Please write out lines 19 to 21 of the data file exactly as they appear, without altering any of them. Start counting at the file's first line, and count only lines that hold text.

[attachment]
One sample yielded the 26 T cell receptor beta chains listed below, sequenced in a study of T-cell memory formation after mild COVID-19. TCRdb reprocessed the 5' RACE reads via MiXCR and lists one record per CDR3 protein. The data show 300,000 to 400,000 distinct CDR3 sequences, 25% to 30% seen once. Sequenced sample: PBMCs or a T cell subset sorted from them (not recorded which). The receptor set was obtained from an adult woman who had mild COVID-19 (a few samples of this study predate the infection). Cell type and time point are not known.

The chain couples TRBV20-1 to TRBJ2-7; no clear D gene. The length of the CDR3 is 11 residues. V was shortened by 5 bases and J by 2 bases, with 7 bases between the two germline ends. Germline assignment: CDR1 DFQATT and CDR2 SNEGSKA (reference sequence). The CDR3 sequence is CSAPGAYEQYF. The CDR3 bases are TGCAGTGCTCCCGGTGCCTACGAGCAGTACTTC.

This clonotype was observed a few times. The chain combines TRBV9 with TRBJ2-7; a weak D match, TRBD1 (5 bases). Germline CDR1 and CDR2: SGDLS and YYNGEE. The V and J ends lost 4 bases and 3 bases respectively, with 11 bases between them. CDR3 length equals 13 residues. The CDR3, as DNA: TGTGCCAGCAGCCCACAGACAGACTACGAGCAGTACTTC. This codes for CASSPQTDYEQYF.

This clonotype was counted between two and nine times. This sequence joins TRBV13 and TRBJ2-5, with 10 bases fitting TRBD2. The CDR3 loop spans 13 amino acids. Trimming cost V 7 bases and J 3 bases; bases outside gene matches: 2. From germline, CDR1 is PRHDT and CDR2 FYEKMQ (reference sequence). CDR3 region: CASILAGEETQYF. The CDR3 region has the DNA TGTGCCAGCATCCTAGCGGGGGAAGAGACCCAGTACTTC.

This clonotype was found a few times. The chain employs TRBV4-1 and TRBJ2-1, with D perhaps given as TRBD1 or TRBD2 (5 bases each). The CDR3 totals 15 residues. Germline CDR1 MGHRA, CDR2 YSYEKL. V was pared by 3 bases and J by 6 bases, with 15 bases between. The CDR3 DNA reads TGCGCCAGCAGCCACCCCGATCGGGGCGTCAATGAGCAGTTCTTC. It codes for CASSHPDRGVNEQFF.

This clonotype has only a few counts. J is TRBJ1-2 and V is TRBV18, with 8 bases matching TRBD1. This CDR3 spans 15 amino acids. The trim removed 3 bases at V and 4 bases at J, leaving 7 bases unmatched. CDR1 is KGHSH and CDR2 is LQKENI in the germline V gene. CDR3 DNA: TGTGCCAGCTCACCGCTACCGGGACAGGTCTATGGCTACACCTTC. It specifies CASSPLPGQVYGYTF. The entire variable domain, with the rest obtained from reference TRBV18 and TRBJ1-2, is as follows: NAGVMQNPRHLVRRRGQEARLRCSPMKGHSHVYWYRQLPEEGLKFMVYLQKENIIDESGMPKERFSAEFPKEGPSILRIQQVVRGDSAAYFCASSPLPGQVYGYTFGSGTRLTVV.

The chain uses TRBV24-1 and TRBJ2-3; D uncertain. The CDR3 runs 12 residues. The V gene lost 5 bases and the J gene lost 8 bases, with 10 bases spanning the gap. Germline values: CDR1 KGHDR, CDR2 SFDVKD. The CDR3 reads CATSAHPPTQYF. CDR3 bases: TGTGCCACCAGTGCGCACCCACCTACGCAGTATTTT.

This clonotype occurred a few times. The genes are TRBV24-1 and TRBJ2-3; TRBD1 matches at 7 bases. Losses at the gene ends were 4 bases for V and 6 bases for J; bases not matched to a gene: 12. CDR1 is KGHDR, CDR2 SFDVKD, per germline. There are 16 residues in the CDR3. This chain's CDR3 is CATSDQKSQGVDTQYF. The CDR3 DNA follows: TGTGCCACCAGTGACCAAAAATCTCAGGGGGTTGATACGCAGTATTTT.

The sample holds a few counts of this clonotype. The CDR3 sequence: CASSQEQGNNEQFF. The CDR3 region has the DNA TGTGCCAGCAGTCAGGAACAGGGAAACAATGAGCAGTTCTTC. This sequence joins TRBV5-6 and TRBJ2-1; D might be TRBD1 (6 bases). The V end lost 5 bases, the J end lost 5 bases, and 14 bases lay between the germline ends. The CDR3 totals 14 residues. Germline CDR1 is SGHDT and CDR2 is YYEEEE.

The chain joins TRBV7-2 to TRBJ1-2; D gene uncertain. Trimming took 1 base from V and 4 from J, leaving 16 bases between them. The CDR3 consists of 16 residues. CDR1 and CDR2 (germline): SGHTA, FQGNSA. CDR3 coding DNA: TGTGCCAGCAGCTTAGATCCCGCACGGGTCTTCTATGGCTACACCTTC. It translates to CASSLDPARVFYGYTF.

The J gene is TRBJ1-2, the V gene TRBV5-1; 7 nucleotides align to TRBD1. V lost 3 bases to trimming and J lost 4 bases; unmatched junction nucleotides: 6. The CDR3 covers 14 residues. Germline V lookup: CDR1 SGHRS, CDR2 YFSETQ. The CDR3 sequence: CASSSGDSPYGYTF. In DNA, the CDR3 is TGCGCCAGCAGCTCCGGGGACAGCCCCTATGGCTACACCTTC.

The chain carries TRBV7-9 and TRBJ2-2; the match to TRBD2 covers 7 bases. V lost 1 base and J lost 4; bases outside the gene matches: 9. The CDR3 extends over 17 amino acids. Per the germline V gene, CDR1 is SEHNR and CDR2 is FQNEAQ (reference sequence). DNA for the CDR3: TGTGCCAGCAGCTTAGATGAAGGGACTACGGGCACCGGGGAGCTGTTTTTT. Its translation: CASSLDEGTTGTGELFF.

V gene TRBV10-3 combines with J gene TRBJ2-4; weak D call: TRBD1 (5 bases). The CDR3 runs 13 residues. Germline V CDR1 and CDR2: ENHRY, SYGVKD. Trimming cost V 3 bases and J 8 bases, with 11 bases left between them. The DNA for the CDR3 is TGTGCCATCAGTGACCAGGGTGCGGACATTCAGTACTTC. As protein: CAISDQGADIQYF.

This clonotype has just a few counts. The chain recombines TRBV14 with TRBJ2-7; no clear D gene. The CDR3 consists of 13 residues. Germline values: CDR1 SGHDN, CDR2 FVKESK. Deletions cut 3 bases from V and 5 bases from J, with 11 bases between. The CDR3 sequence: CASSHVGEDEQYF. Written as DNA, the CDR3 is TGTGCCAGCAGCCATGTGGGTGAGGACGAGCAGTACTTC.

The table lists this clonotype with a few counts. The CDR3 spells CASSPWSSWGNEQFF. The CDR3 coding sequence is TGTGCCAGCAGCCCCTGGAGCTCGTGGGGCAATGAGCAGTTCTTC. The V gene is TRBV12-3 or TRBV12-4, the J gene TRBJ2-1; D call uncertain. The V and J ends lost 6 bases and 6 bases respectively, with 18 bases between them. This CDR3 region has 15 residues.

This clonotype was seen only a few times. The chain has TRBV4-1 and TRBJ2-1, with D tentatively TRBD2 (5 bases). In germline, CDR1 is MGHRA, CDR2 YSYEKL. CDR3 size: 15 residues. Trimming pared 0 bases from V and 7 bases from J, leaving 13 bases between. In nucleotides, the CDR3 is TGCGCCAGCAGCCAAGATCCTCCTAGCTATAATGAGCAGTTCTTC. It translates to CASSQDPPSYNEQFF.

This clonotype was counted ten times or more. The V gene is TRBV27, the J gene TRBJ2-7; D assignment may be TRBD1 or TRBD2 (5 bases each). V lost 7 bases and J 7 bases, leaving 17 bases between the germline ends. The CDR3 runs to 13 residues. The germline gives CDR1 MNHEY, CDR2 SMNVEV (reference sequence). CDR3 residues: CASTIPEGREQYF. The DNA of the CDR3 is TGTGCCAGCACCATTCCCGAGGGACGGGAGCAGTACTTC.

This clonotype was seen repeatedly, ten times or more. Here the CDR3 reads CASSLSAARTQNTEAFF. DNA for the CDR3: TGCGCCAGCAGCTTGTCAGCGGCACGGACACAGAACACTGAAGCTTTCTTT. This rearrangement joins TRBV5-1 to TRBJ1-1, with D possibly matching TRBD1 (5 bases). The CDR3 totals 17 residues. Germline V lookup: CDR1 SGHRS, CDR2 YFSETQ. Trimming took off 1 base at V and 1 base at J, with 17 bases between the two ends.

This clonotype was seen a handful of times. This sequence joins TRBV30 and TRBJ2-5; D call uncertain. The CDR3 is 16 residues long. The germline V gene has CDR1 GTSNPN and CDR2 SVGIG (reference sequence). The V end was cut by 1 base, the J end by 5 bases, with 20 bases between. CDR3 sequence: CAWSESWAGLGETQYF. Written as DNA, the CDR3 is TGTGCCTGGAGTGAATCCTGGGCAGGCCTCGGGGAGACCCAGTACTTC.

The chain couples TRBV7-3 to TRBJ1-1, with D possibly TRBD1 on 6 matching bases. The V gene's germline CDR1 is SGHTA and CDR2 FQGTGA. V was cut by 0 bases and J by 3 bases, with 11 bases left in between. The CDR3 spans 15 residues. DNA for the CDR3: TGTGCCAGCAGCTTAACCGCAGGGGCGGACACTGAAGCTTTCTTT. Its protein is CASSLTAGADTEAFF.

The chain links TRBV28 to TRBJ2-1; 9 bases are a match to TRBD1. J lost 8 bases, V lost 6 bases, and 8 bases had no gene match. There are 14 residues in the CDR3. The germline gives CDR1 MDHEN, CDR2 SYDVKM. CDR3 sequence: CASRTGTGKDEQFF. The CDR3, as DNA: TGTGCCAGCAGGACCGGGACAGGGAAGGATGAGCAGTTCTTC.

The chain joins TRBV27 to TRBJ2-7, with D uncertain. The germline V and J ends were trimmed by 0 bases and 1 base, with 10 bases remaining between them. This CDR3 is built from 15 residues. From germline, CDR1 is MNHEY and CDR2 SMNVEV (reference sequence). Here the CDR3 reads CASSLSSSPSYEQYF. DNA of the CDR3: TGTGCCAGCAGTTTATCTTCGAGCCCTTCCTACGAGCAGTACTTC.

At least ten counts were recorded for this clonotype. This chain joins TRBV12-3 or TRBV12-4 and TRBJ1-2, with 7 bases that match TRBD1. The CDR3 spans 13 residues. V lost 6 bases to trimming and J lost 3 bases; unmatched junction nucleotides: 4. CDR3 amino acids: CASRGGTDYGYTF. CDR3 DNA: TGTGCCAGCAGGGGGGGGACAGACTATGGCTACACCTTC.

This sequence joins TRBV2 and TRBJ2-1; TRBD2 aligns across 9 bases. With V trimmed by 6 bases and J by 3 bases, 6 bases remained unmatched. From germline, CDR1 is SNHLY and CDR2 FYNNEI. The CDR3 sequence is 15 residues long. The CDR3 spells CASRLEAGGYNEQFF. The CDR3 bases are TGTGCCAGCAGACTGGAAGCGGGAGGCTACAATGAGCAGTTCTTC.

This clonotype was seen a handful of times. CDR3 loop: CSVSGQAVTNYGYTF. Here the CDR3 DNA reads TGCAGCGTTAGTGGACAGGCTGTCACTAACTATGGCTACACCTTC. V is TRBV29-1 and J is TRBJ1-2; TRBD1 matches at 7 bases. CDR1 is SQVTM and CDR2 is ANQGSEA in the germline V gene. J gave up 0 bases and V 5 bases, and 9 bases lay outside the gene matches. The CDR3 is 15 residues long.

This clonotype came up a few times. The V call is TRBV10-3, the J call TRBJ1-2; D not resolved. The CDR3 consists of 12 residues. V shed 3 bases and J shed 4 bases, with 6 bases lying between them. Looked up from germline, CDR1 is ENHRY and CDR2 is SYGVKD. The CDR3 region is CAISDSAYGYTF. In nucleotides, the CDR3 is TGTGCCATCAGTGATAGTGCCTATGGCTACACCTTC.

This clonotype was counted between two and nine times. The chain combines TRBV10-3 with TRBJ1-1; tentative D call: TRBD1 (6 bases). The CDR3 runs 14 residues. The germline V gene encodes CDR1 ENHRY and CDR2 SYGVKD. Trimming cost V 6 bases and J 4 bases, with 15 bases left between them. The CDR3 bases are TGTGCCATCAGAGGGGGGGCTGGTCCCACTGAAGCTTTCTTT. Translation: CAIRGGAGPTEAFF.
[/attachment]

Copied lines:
This clonotype was seen a handful of times. This sequence joins TRBV30 and TRBJ2-5; D call uncertain. The CDR3 is 16 residues long. The germline V gene has CDR1 GTSNPN and CDR2 SVGIG (reference sequence). The V end was cut by 1 base, the J end by 5 bases, with 20 bases between. CDR3 sequence: CAWSESWAGLGETQYF. Written as DNA, the CDR3 is TGTGCCTGGAGTGAATCCTGGGCAGGCCTCGGGGAGACCCAGTACTTC.

The chain couples TRBV7-3 to TRBJ1-1, with D possibly TRBD1 on 6 matching bases. The V gene's germline CDR1 is SGHTA and CDR2 FQGTGA. V was cut by 0 bases and J by 3 bases, with 11 bases left in between. The CDR3 spans 15 residues. DNA for the CDR3: TGTGCCAGCAGCTTAACCGCAGGGGCGGACACTGAAGCTTTCTTT. Its protein is CASSLTAGADTEAFF.

The chain links TRBV28 to TRBJ2-1; 9 bases are a match to TRBD1. J lost 8 bases, V lost 6 bases, and 8 bases had no gene match. There are 14 residues in the CDR3. The germline gives CDR1 MDHEN, CDR2 SYDVKM. CDR3 sequence: CASRTGTGKDEQFF. The CDR3, as DNA: TGTGCCAGCAGGACCGGGACAGGGAAGGATGAGCAGTTCTTC.